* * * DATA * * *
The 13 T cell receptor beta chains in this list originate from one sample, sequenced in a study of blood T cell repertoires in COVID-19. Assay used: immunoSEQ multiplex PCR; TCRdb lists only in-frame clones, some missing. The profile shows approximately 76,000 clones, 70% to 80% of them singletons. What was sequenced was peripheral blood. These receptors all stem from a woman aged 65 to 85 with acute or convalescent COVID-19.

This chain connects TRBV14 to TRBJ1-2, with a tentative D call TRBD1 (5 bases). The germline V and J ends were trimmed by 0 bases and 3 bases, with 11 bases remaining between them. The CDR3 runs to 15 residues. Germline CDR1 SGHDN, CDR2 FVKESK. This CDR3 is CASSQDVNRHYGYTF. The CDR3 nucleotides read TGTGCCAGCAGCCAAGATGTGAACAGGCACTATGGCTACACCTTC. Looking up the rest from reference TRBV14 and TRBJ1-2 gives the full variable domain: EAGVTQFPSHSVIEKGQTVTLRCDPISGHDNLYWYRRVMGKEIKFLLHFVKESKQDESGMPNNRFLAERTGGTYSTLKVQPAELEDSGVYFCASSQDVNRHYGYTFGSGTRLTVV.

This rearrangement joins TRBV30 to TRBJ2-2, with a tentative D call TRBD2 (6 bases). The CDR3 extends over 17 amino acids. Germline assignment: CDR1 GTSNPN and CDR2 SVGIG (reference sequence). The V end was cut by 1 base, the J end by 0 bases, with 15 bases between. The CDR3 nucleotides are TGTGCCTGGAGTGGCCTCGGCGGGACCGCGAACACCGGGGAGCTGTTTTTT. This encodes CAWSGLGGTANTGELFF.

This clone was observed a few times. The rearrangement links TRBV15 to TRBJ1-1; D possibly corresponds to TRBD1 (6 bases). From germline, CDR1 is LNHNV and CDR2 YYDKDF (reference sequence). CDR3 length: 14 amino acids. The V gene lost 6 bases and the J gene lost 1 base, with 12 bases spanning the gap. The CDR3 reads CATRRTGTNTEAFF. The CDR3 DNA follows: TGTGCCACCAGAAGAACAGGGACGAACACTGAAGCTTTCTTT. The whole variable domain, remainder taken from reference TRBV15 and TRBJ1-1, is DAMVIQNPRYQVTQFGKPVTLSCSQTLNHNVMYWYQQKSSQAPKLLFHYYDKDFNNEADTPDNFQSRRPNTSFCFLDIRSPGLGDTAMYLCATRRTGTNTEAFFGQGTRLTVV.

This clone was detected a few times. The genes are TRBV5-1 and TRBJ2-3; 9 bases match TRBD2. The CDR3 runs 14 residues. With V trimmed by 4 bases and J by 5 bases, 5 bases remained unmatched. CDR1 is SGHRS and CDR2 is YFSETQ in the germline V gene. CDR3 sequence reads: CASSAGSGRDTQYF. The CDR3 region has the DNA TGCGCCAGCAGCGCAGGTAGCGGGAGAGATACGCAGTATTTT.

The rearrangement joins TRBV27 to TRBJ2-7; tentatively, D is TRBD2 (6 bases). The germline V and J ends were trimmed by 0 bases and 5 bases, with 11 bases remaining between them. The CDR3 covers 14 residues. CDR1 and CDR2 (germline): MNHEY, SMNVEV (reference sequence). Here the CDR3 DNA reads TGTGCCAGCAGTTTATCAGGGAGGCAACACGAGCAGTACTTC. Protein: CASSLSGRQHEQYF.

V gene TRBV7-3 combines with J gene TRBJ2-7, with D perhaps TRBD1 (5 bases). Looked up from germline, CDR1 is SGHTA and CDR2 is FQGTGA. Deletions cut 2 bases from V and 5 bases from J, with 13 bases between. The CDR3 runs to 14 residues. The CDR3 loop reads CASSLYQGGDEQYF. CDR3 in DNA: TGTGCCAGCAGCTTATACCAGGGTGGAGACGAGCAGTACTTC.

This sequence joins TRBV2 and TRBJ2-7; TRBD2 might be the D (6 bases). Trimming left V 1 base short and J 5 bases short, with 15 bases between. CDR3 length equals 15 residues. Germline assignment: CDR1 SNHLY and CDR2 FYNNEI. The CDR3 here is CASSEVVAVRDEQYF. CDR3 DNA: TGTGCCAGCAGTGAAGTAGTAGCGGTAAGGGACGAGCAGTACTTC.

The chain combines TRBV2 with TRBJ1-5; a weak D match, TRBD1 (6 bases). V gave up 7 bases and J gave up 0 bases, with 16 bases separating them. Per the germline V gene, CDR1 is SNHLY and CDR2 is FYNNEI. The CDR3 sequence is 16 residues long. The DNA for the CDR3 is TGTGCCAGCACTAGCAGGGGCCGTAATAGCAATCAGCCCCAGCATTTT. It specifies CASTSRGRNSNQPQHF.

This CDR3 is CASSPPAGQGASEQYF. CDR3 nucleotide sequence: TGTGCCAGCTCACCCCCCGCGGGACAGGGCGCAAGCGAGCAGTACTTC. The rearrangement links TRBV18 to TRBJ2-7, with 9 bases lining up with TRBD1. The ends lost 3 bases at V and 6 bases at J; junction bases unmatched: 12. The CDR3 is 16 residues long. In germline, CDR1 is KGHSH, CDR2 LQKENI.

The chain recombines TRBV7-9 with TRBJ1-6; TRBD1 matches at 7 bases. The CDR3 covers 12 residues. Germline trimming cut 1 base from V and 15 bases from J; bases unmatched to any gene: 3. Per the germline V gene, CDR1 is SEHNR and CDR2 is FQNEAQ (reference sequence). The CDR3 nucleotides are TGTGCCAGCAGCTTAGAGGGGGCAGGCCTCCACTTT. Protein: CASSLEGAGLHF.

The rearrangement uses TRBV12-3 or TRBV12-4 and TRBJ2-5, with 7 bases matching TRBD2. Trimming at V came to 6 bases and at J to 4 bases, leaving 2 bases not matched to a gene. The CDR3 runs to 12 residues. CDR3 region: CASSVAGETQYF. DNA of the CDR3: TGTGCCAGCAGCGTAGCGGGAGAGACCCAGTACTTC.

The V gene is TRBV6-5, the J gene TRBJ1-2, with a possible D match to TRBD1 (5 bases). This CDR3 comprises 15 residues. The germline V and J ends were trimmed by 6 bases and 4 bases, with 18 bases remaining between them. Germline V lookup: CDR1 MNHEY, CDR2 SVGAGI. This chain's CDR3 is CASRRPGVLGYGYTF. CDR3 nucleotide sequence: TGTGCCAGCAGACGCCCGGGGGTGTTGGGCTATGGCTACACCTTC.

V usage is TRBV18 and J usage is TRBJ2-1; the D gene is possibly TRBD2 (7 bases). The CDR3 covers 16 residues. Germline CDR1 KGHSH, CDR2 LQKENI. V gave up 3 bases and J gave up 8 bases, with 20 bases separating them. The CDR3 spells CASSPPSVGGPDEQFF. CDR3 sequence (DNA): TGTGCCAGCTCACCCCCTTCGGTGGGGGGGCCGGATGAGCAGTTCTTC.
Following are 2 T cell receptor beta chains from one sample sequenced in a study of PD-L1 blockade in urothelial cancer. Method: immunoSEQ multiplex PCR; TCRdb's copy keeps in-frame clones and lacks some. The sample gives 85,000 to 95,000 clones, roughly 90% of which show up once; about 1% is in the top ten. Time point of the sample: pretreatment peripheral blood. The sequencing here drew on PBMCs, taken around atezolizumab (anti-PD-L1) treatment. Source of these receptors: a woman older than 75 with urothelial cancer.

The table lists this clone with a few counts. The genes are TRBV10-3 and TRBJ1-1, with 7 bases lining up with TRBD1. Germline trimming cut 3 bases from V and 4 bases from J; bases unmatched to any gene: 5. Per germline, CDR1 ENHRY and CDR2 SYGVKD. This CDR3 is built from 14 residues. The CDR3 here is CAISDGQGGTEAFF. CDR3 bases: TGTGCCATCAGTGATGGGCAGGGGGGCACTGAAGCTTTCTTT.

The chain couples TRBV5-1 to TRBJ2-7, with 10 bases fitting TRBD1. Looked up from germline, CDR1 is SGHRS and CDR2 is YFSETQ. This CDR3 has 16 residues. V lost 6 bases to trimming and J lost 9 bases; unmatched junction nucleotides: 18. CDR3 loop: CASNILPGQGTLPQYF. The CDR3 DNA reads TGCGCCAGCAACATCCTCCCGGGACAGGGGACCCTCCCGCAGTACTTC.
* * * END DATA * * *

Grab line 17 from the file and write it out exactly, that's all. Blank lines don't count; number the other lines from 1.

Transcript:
The chain couples TRBV5-1 to TRBJ2-7, with 10 bases fitting TRBD1. Looked up from germline, CDR1 is SGHRS and CDR2 is YFSETQ. This CDR3 has 16 residues. V lost 6 bases to trimming and J lost 9 bases; unmatched junction nucleotides: 18. CDR3 loop: CASNILPGQGTLPQYF. The CDR3 DNA reads TGCGCCAGCAACATCCTCCCGGGACAGGGGACCCTCCCGCAGTACTTC.